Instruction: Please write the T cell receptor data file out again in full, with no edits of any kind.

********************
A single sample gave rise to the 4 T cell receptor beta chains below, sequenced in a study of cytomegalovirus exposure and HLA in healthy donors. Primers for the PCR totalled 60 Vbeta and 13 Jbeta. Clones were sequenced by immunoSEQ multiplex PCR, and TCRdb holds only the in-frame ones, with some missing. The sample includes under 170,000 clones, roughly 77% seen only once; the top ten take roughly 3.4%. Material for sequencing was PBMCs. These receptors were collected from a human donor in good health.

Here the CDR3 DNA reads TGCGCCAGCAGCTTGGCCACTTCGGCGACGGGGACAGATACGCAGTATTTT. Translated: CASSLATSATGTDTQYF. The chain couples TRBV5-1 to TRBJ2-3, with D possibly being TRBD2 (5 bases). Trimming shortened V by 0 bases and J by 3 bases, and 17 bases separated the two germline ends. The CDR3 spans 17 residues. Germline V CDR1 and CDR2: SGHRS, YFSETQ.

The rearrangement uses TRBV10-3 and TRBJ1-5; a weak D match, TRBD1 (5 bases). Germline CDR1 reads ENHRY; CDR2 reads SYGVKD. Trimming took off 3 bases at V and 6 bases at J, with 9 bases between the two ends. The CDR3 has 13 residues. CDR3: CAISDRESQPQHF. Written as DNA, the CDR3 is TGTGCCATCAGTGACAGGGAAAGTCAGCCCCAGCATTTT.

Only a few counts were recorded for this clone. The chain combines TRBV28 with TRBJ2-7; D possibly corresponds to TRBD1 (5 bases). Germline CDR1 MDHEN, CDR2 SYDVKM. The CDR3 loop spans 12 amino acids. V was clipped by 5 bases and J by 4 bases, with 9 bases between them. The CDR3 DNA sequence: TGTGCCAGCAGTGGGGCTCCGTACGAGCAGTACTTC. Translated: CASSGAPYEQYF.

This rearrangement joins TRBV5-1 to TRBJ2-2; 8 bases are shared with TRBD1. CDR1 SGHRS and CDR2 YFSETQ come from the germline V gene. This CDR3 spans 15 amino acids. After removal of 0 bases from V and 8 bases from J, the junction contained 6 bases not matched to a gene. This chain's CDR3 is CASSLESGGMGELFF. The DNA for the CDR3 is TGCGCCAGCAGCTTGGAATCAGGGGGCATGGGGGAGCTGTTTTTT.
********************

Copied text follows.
A single sample gave rise to the 4 T cell receptor beta chains below, sequenced in a study of cytomegalovirus exposure and HLA in healthy donors. Primers for the PCR totalled 60 Vbeta and 13 Jbeta. Clones were sequenced by immunoSEQ multiplex PCR, and TCRdb holds only the in-frame ones, with some missing. The sample includes under 170,000 clones, roughly 77% seen only once; the top ten take roughly 3.4%. Material for sequencing was PBMCs. These receptors were collected from a human donor in good health.

Here the CDR3 DNA reads TGCGCCAGCAGCTTGGCCACTTCGGCGACGGGGACAGATACGCAGTATTTT. Translated: CASSLATSATGTDTQYF. The chain couples TRBV5-1 to TRBJ2-3, with D possibly being TRBD2 (5 bases). Trimming shortened V by 0 bases and J by 3 bases, and 17 bases separated the two germline ends. The CDR3 spans 17 residues. Germline V CDR1 and CDR2: SGHRS, YFSETQ.

The rearrangement uses TRBV10-3 and TRBJ1-5; a weak D match, TRBD1 (5 bases). Germline CDR1 reads ENHRY; CDR2 reads SYGVKD. Trimming took off 3 bases at V and 6 bases at J, with 9 bases between the two ends. The CDR3 has 13 residues. CDR3: CAISDRESQPQHF. Written as DNA, the CDR3 is TGTGCCATCAGTGACAGGGAAAGTCAGCCCCAGCATTTT.

Only a few counts were recorded for this clone. The chain combines TRBV28 with TRBJ2-7; D possibly corresponds to TRBD1 (5 bases). Germline CDR1 MDHEN, CDR2 SYDVKM. The CDR3 loop spans 12 amino acids. V was clipped by 5 bases and J by 4 bases, with 9 bases between them. The CDR3 DNA sequence: TGTGCCAGCAGTGGGGCTCCGTACGAGCAGTACTTC. Translated: CASSGAPYEQYF.

This rearrangement joins TRBV5-1 to TRBJ2-2; 8 bases are shared with TRBD1. CDR1 SGHRS and CDR2 YFSETQ come from the germline V gene. This CDR3 spans 15 amino acids. After removal of 0 bases from V and 8 bases from J, the junction contained 6 bases not matched to a gene. This chain's CDR3 is CASSLESGGMGELFF. The DNA for the CDR3 is TGCGCCAGCAGCTTGGAATCAGGGGGCATGGGGGAGCTGTTTTTT.